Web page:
Edradour 10 2011 Signatory Un-Chillfiltered Collection

What was the occasion: I received a mystery sample from a whisky friend “Ricebowl” (real name changed because welcome to the internet, if that’s bugging you you can guess, it’s probably something like “Nushi” or “Maria” or “Fartmeister” or “Slam-Poetry-Outcome”). I don’t let mystery samples stick around, as in the past I completely forgot where they came from and we ended up with unreviewable whisky.

Unreviewable whisky is a silly thing for me, and has no place in this house. I’m really more flexible when I’m not doing a comedic bit, really.

What whisky did we review? Edradour 10 2011 Signatory Un-Chillfiltered Collection, however I didn’t know that, as this was a mystery dram. So I don’t know that. All I know is it’s reddish.

That doesn’t really get me off the hook of explaining it though. So this is a 10-year-old Edradour that was aged in an ex-Sherry cask.

A few things to note: Back in 2007, Edradour and Signatory released a different offering with the same cask number. My guess is they used the cask again. Or they reused the number. Or someone didn’t write it down correctly. Or maybe I can’t read numbers correctly.

That’s all to say I think this is a sherry cask even though it doesn’t say that, and I think it’s not first-fill based on the notes below. But we’re getting ahead of ourselves.

What’s the distillery? It’s a mystery, so by definition, has no distillery until it’s reviewed. However since this is the format I’m trying out and having fun with, let’s talk Edradour.

Edradour is a Scotch distillery in Perthshire, and has been around since 1825. It’s a very small distillery (some would point out the smallest and then I’d point out they are right and we’d hold hands), however it’s owned by Signatory Vintage, a very well known and very large independent bottler.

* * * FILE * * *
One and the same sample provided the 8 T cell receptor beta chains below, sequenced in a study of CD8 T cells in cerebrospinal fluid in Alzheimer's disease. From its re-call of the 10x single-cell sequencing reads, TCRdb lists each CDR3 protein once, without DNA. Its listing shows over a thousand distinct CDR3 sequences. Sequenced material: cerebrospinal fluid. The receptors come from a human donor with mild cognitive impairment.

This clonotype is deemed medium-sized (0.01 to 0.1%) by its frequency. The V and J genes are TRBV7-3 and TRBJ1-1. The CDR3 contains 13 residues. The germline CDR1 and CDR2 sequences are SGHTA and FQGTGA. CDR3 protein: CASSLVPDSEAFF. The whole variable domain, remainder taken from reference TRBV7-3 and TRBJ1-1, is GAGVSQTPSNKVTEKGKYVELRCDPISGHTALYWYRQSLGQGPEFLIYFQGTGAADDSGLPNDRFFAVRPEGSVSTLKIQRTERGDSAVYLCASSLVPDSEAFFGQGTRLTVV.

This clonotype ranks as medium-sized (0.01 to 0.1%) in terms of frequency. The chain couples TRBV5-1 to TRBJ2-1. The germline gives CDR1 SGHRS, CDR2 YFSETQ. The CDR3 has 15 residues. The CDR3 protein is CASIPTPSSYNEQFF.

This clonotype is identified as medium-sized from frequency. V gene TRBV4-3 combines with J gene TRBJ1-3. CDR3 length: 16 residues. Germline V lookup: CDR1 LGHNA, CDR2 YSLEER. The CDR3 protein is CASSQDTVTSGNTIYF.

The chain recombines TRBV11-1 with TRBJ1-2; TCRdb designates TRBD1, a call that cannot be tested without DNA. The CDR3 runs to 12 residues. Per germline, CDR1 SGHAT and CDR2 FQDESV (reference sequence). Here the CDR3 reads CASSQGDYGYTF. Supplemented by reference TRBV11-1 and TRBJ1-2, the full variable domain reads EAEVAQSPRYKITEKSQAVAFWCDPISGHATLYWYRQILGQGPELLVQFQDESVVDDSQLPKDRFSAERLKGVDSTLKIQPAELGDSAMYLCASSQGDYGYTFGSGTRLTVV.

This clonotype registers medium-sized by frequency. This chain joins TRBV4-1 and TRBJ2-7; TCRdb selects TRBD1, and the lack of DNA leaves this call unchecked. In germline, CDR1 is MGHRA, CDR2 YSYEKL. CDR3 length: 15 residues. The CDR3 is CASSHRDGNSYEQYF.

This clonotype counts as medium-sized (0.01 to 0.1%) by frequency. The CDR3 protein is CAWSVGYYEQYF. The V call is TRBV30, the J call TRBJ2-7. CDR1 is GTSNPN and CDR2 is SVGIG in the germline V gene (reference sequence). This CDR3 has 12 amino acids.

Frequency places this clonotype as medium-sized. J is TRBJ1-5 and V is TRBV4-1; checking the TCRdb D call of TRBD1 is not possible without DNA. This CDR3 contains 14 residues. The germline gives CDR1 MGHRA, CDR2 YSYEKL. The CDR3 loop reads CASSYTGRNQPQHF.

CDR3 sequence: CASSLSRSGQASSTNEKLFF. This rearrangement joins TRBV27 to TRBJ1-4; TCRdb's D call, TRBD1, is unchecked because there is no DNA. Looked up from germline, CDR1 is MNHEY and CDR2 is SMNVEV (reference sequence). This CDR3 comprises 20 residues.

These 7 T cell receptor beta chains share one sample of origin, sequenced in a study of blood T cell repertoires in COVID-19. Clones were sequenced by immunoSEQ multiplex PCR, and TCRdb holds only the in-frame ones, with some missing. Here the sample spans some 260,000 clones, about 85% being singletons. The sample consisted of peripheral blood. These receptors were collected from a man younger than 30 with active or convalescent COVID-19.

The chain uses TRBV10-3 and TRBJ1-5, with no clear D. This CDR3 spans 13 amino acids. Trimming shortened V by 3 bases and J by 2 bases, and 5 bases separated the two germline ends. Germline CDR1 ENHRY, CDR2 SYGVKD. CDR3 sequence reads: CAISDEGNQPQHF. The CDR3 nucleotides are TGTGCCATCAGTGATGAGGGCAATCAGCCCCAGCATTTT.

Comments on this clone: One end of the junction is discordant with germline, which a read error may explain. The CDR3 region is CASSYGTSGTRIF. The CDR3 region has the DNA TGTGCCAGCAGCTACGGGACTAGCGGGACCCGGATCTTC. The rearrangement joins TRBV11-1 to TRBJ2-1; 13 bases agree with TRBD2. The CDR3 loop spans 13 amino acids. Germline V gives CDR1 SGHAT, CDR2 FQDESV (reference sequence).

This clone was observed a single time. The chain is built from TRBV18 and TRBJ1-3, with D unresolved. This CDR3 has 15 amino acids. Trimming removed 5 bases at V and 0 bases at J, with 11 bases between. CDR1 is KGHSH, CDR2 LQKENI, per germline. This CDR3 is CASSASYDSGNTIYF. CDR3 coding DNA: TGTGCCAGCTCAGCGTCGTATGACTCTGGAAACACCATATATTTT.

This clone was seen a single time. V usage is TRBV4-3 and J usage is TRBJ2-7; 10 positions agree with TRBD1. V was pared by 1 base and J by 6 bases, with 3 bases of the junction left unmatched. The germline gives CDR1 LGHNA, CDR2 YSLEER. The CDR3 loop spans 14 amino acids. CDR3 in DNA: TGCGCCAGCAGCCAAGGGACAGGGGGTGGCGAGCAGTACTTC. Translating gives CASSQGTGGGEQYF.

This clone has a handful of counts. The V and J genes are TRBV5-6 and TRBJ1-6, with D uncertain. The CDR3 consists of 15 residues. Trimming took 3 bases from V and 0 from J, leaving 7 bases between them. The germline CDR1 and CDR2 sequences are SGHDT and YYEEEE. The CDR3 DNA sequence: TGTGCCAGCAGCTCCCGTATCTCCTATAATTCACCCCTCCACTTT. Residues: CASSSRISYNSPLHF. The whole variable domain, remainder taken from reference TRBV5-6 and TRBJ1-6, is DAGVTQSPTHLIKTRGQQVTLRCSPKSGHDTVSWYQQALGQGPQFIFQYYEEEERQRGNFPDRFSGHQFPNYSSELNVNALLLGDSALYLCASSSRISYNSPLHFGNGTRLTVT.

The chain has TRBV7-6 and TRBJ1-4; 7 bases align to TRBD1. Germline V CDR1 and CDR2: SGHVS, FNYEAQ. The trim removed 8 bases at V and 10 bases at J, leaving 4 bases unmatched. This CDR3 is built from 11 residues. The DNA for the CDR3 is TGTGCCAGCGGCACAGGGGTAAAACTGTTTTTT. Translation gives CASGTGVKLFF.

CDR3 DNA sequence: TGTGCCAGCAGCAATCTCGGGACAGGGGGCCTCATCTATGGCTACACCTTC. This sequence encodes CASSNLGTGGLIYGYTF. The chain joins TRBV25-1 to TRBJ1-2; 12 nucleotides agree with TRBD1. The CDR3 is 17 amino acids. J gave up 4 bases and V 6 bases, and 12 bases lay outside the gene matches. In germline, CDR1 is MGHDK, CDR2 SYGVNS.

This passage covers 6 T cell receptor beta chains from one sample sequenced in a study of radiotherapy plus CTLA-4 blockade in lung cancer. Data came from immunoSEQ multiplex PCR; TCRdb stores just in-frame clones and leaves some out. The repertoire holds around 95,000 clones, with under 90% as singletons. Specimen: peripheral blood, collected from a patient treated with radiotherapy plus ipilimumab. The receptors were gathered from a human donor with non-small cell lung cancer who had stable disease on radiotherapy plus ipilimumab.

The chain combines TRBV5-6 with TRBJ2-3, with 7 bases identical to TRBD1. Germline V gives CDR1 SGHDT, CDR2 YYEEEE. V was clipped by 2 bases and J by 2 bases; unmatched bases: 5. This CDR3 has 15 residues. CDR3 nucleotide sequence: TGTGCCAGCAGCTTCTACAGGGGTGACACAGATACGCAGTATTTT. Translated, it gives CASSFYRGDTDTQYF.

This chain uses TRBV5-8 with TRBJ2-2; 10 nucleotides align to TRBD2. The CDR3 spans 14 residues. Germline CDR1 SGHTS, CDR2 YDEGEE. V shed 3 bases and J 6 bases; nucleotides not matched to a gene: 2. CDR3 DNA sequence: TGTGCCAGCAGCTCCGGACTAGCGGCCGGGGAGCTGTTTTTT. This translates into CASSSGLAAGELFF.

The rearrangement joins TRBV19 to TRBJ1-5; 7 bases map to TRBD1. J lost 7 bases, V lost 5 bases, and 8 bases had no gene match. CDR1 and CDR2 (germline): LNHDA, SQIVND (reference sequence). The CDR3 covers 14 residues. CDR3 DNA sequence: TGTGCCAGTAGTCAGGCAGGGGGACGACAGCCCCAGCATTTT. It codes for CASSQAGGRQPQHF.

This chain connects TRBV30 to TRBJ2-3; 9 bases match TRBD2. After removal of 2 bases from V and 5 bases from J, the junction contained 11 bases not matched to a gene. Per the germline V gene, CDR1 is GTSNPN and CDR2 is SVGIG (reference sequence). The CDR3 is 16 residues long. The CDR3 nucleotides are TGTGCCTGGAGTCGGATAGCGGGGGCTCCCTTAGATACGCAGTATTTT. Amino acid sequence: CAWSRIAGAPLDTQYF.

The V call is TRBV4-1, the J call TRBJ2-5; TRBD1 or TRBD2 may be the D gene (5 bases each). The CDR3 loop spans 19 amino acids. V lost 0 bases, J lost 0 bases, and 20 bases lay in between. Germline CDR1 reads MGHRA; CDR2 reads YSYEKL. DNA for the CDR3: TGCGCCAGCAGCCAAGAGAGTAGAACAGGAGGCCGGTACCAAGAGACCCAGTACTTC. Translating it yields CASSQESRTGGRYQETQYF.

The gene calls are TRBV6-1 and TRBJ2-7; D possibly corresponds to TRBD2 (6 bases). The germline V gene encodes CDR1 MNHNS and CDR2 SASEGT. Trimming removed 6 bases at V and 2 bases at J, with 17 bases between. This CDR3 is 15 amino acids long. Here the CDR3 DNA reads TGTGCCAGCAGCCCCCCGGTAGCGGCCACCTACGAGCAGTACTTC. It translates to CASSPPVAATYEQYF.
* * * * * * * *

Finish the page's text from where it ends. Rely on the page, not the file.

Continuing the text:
Thus you have the smallest distillery with lots of chances to have single casks. Weirdly there are Original Bottling single casks as well as Signatory releases of single casks, but I’m not in charge so perhaps there’s a good reason for having two seemingly similar product lines in one company.

What’s my bias? Since this is a mystery, I didn’t have biases going into the review. I’m blank.

I could say “yeah, it was very red”, so I thought “it’ll be sherried”, and I was primed for a sherried whisky. Beyond that? I got nothing.

In hindsight? Edradour and I have a rocky relationship. They use cool casks? I’m in. They release simple original bottlings that I feel I’d prefer to skip? I’m out. But I don’t have any Edradours that have wowed me or made me hate the distillery.

But that bias wasn’t here. That bias is for a future Edradour. Today’s Edradour is just an obvious red whisky.

Let’s see what I think about red, shall we?

Price: $100

Region: Highland

Distilled on: 23rd December 2011

Bottled on: 24th March 22

Cask No 485

Bottle No 346

Abv: 46%

Colour: 5YR 3/8

Nose: Raspberry, oranges, peaches, toffee, ginger

Fruity. Very tart and acidic, and a lot of fruit. No guesses on what it is based on the nose, as the nose is taken over by sherry. The orange makes me wonder if it’s Arran, but I’m not getting as much spice as previous Arran sherry casks, so I’m guessing it isn’t that. Granted I also went on and on that I’d be able to tell an Arran blind, and have failed doing that twice, so perhaps, perhaps I shouldn’t guess Arran?